Jimmy Butler looks like the rugged two-guard who can shoot the three that Chicago needs, but what about off the bench? Rip Hamilton showed flashes against Miami that he can still contribute, but he's an oft-injured player and his career is winding down.
A better option would be to either draft a backup center for Joakim Noah here or take a shooting guard who could step in in the event of another injury-ravaged season. Crabbe fits the bill, and this young man is a knock-down shooter who has plenty of room to grow.
He averaged double-figures in each of his three seasons with California, was second in the Pac-12 in points in 2012-13 and shot 38.2 percent from outside in college. Chicago needs some scoring punch off the bench, and Crabbe is a guy who can provide that punch.
21. Utah Jazz (via Golden State): Rudy Gobert, C, France
After grabbing some point guard help with Larkin, the Jazz can address another imminent need with pick No. 21, which originally belonged to the Golden State Warriors.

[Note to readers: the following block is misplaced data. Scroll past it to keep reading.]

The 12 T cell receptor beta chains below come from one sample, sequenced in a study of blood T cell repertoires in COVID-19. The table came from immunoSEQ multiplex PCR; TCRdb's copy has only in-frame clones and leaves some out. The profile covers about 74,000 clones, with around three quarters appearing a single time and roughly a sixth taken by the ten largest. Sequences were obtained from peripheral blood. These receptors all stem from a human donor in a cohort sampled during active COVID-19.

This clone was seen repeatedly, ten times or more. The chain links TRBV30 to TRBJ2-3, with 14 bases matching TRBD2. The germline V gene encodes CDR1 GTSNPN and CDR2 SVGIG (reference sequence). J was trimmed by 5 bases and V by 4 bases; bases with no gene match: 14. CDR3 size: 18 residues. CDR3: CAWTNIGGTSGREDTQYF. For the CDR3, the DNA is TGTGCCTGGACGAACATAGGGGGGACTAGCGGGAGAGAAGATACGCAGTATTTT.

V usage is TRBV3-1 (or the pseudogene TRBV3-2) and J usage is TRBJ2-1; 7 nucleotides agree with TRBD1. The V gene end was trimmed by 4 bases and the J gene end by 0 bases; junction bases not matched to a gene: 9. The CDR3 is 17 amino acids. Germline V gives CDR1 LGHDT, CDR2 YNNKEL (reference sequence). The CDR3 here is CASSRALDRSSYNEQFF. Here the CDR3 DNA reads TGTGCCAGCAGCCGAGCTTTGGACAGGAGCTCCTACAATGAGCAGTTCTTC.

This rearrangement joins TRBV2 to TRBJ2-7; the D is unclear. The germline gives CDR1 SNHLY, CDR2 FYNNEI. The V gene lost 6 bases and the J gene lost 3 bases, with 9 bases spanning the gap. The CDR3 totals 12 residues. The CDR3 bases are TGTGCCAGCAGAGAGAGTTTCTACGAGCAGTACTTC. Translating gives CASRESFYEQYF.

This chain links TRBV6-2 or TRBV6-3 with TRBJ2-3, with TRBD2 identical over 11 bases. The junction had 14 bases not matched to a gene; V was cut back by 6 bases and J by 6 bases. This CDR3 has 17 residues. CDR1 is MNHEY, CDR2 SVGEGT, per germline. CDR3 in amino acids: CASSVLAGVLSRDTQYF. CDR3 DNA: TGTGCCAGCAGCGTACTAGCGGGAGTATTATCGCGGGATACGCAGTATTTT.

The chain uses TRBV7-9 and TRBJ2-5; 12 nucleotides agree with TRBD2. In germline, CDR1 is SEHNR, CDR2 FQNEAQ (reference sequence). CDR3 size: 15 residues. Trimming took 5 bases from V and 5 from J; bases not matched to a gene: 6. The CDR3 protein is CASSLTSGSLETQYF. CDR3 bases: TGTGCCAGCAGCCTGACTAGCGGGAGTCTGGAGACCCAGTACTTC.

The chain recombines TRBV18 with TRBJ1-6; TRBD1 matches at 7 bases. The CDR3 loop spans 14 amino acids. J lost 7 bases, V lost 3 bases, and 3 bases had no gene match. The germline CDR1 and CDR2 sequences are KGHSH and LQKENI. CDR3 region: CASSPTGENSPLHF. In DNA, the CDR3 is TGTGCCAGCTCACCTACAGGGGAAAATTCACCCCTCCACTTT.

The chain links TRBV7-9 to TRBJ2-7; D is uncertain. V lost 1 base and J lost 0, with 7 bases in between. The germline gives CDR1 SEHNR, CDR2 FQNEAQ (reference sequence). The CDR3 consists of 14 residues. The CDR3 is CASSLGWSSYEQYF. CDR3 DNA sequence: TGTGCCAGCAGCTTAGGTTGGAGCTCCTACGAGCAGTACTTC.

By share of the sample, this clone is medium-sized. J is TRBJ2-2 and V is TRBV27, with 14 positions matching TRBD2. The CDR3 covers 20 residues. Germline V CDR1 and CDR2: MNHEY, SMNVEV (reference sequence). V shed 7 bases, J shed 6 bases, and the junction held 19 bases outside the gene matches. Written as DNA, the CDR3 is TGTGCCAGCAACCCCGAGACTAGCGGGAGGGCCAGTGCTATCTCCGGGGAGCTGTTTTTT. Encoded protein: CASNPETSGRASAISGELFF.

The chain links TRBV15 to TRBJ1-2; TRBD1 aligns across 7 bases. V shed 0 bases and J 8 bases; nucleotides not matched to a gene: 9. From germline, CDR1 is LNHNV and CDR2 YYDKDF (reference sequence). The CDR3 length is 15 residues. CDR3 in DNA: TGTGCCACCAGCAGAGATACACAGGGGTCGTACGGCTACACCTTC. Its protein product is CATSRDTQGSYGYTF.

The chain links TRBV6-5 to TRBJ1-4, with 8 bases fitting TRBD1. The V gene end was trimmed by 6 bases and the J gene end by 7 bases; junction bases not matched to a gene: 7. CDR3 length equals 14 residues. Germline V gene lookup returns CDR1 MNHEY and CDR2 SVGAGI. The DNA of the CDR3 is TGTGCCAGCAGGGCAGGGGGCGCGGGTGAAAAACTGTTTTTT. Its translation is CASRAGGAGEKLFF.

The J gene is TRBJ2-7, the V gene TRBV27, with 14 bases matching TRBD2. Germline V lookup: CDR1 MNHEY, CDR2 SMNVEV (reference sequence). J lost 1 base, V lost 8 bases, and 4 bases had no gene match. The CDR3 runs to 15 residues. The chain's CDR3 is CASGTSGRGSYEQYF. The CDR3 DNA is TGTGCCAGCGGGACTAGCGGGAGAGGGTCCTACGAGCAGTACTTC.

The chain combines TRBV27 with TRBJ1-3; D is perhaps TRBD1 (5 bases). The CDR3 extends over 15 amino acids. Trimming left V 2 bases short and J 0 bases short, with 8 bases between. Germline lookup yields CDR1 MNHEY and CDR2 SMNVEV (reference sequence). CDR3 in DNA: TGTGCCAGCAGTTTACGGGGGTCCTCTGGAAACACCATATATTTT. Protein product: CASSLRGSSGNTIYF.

Rudy Gobert is a huge prospect from France. His wingspan is off the charts at 7'9", and according to Ford, his standing reach places him just five inches below the basket height at 9'7". Combine that with his 7'2" listed height, and teams will be ready to add this kid to their roster in the middle of the first round.
The Jazz, of course, will likely lose one of their two frontcourt starters between Paul Millsap and Al Jefferson. That loss would pave the way for Derrick Favors or Enes Kanter to start, but a hole would still remain in the frontcourt rotation.
Gobert could be the piece that fills that role, and his raw game makes for an interesting projection for a team needing inside help.
22. Brooklyn Nets: Dario Saric, SF, Croatia
Saric is a teenage wonder from Croatia who handles the ball like a point guard and can get separation in the offense like a small forward.
He handled the rock for his team this season, and did so well enough to earn lottery looks from teams in a position to add depth to the small forward position in the NBA next season.